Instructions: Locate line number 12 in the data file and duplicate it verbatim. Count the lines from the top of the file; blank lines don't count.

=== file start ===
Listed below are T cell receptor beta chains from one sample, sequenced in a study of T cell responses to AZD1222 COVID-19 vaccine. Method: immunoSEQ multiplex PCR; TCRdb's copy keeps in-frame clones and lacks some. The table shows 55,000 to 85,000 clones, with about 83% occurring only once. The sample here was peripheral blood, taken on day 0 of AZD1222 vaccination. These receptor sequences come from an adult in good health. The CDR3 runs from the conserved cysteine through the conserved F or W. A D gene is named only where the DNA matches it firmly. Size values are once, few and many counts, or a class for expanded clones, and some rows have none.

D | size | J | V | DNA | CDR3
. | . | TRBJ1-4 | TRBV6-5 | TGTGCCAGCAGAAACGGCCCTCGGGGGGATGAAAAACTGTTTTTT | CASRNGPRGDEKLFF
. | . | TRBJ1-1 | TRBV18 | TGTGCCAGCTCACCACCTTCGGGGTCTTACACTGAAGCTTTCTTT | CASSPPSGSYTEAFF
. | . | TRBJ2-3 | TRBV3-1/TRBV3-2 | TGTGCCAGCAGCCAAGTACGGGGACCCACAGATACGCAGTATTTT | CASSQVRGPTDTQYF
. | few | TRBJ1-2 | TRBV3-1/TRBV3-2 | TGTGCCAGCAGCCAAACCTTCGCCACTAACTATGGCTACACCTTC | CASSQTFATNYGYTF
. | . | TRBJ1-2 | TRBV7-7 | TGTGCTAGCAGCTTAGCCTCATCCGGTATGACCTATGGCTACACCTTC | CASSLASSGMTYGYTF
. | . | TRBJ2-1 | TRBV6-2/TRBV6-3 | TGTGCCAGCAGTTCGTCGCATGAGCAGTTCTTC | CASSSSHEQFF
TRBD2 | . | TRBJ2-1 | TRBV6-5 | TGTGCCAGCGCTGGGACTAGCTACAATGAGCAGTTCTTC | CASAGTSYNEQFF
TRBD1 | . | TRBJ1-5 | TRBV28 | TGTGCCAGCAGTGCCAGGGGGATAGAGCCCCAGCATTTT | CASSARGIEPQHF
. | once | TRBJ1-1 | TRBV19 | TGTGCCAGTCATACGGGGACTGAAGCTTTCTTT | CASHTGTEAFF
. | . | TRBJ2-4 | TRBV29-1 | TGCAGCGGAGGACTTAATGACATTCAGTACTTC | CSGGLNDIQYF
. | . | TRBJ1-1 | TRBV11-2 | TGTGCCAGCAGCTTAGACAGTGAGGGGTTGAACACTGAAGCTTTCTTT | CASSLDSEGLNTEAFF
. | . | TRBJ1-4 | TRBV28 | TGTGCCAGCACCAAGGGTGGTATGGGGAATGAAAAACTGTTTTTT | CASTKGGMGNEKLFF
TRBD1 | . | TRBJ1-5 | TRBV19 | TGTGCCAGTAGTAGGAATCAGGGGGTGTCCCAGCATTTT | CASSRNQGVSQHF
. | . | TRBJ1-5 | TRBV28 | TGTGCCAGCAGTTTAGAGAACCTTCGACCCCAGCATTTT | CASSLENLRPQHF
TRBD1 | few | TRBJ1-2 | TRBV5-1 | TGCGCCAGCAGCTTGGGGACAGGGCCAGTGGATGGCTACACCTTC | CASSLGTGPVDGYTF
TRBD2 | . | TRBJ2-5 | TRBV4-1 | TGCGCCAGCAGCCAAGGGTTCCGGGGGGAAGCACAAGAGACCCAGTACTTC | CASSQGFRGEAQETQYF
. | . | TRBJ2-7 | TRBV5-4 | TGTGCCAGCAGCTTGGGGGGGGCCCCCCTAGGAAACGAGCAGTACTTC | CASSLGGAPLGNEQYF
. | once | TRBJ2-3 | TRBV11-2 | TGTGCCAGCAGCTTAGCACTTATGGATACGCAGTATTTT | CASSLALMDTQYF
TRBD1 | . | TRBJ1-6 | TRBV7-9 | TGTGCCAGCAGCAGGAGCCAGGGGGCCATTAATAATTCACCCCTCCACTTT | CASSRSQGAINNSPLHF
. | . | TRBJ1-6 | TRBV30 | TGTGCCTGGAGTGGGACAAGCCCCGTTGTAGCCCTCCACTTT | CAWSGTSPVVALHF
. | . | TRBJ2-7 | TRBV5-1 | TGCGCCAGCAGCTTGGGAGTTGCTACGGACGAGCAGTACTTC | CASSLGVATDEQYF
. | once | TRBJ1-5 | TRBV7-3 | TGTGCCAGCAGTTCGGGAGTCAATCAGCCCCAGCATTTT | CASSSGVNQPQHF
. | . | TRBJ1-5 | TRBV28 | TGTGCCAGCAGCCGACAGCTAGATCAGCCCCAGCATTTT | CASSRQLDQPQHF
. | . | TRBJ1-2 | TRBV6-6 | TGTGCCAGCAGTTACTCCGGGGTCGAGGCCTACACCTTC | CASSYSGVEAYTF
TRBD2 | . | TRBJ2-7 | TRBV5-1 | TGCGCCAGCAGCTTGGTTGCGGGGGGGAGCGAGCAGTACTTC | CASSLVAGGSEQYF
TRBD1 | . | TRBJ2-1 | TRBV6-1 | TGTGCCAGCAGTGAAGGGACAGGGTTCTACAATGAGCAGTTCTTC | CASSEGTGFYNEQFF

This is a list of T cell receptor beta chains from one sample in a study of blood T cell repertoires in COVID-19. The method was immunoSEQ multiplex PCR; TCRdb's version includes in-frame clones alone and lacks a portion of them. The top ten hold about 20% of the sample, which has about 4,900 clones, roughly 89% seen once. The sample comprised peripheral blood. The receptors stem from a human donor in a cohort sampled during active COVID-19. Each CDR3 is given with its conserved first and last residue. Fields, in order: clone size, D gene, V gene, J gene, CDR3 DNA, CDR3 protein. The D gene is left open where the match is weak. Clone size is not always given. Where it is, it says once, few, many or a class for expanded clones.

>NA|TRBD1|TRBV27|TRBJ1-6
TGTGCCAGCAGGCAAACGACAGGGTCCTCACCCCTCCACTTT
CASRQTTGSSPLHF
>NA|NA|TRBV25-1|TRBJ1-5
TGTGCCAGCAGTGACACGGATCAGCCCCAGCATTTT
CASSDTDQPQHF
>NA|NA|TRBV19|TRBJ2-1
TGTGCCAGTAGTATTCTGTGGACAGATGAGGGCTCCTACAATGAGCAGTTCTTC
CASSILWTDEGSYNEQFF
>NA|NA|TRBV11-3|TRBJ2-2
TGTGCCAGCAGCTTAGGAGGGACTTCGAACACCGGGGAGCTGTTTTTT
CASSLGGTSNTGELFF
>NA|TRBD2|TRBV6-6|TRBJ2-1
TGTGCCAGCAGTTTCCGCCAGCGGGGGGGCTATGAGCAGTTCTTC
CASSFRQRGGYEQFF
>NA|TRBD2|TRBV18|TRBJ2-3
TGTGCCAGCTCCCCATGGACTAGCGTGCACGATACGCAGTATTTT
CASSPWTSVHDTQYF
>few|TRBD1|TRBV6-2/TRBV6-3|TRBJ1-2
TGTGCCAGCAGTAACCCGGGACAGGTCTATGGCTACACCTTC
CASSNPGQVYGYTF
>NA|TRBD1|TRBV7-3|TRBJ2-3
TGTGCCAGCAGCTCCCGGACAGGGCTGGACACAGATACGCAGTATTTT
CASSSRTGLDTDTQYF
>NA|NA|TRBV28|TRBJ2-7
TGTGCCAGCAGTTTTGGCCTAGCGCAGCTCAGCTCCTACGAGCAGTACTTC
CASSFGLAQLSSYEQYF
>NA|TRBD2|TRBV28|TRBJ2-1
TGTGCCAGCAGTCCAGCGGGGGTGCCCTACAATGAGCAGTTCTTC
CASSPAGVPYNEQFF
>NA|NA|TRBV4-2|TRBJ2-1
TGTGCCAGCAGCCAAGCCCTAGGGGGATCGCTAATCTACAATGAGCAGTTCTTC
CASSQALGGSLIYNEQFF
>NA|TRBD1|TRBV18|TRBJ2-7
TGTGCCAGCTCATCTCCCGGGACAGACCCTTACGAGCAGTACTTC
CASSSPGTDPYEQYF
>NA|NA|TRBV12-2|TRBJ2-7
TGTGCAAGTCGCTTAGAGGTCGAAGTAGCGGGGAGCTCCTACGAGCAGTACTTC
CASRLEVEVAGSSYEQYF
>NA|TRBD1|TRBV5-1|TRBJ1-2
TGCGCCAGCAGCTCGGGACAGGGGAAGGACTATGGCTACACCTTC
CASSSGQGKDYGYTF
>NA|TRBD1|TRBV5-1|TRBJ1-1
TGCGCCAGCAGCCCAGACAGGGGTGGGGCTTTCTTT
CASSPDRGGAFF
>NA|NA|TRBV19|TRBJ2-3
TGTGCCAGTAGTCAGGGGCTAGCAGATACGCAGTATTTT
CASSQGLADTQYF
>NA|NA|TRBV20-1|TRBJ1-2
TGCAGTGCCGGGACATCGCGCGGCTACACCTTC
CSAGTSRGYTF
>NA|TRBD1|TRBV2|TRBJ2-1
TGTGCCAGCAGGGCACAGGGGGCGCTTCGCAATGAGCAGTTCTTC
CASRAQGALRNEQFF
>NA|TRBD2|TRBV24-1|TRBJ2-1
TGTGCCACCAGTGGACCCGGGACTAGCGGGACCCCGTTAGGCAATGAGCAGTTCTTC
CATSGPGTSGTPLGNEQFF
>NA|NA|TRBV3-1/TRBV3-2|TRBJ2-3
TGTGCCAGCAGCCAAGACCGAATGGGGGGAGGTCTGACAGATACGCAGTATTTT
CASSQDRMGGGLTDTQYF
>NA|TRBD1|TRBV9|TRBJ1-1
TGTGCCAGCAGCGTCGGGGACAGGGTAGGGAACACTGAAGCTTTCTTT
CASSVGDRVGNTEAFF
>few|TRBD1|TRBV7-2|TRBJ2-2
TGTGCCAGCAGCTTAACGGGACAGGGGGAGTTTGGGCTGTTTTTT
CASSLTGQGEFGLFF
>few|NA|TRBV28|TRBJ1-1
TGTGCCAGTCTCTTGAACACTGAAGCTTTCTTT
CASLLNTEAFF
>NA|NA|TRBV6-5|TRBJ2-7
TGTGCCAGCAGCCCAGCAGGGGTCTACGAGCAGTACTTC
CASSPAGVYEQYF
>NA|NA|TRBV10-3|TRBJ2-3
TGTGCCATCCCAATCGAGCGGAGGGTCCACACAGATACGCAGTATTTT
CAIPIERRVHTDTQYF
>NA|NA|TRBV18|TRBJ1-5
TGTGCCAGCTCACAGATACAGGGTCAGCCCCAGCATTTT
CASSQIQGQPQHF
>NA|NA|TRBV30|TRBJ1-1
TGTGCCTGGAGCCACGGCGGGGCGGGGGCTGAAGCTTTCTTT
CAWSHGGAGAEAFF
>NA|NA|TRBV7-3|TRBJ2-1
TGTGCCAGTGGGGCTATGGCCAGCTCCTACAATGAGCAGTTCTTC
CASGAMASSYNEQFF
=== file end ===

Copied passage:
. | . | TRBJ2-4 | TRBV29-1 | TGCAGCGGAGGACTTAATGACATTCAGTACTTC | CSGGLNDIQYF